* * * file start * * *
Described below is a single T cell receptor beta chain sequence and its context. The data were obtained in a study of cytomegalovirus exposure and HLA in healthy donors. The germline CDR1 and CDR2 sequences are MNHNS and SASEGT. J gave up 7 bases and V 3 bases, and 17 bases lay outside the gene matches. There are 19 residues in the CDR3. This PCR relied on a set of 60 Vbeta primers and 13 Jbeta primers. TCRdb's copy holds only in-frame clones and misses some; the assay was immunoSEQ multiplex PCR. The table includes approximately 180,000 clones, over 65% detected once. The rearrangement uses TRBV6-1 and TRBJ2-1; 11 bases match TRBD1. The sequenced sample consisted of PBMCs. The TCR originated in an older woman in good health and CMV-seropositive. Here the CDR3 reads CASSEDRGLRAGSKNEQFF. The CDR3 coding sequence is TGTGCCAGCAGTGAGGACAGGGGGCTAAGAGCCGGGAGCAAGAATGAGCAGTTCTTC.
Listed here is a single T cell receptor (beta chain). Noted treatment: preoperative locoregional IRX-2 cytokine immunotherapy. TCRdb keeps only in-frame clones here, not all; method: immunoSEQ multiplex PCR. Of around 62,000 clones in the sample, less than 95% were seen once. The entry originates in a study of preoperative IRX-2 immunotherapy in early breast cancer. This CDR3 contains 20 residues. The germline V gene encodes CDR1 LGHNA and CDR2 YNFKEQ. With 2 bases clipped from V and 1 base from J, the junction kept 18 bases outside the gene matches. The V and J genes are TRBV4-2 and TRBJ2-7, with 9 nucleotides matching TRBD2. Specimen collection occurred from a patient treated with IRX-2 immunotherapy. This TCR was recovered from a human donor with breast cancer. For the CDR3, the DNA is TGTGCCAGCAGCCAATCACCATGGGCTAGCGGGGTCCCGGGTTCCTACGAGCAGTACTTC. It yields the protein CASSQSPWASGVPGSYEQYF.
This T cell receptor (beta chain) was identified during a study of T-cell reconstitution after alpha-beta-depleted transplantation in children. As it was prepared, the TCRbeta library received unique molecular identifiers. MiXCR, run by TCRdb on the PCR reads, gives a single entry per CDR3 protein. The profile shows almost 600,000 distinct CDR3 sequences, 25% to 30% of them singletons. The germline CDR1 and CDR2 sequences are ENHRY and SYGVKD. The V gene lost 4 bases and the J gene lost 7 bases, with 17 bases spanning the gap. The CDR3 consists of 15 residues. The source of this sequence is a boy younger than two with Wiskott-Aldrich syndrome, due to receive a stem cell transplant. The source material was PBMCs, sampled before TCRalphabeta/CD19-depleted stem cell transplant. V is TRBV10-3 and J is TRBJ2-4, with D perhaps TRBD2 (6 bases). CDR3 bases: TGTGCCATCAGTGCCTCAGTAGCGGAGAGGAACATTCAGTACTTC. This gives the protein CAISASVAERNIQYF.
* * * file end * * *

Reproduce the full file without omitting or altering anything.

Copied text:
Described below is a single T cell receptor beta chain sequence and its context. The data were obtained in a study of cytomegalovirus exposure and HLA in healthy donors. The germline CDR1 and CDR2 sequences are MNHNS and SASEGT. J gave up 7 bases and V 3 bases, and 17 bases lay outside the gene matches. There are 19 residues in the CDR3. This PCR relied on a set of 60 Vbeta primers and 13 Jbeta primers. TCRdb's copy holds only in-frame clones and misses some; the assay was immunoSEQ multiplex PCR. The table includes approximately 180,000 clones, over 65% detected once. The rearrangement uses TRBV6-1 and TRBJ2-1; 11 bases match TRBD1. The sequenced sample consisted of PBMCs. The TCR originated in an older woman in good health and CMV-seropositive. Here the CDR3 reads CASSEDRGLRAGSKNEQFF. The CDR3 coding sequence is TGTGCCAGCAGTGAGGACAGGGGGCTAAGAGCCGGGAGCAAGAATGAGCAGTTCTTC.
Listed here is a single T cell receptor (beta chain). Noted treatment: preoperative locoregional IRX-2 cytokine immunotherapy. TCRdb keeps only in-frame clones here, not all; method: immunoSEQ multiplex PCR. Of around 62,000 clones in the sample, less than 95% were seen once. The entry originates in a study of preoperative IRX-2 immunotherapy in early breast cancer. This CDR3 contains 20 residues. The germline V gene encodes CDR1 LGHNA and CDR2 YNFKEQ. With 2 bases clipped from V and 1 base from J, the junction kept 18 bases outside the gene matches. The V and J genes are TRBV4-2 and TRBJ2-7, with 9 nucleotides matching TRBD2. Specimen collection occurred from a patient treated with IRX-2 immunotherapy. This TCR was recovered from a human donor with breast cancer. For the CDR3, the DNA is TGTGCCAGCAGCCAATCACCATGGGCTAGCGGGGTCCCGGGTTCCTACGAGCAGTACTTC. It yields the protein CASSQSPWASGVPGSYEQYF.
This T cell receptor (beta chain) was identified during a study of T-cell reconstitution after alpha-beta-depleted transplantation in children. As it was prepared, the TCRbeta library received unique molecular identifiers. MiXCR, run by TCRdb on the PCR reads, gives a single entry per CDR3 protein. The profile shows almost 600,000 distinct CDR3 sequences, 25% to 30% of them singletons. The germline CDR1 and CDR2 sequences are ENHRY and SYGVKD. The V gene lost 4 bases and the J gene lost 7 bases, with 17 bases spanning the gap. The CDR3 consists of 15 residues. The source of this sequence is a boy younger than two with Wiskott-Aldrich syndrome, due to receive a stem cell transplant. The source material was PBMCs, sampled before TCRalphabeta/CD19-depleted stem cell transplant. V is TRBV10-3 and J is TRBJ2-4, with D perhaps TRBD2 (6 bases). CDR3 bases: TGTGCCATCAGTGCCTCAGTAGCGGAGAGGAACATTCAGTACTTC. This gives the protein CAISASVAERNIQYF.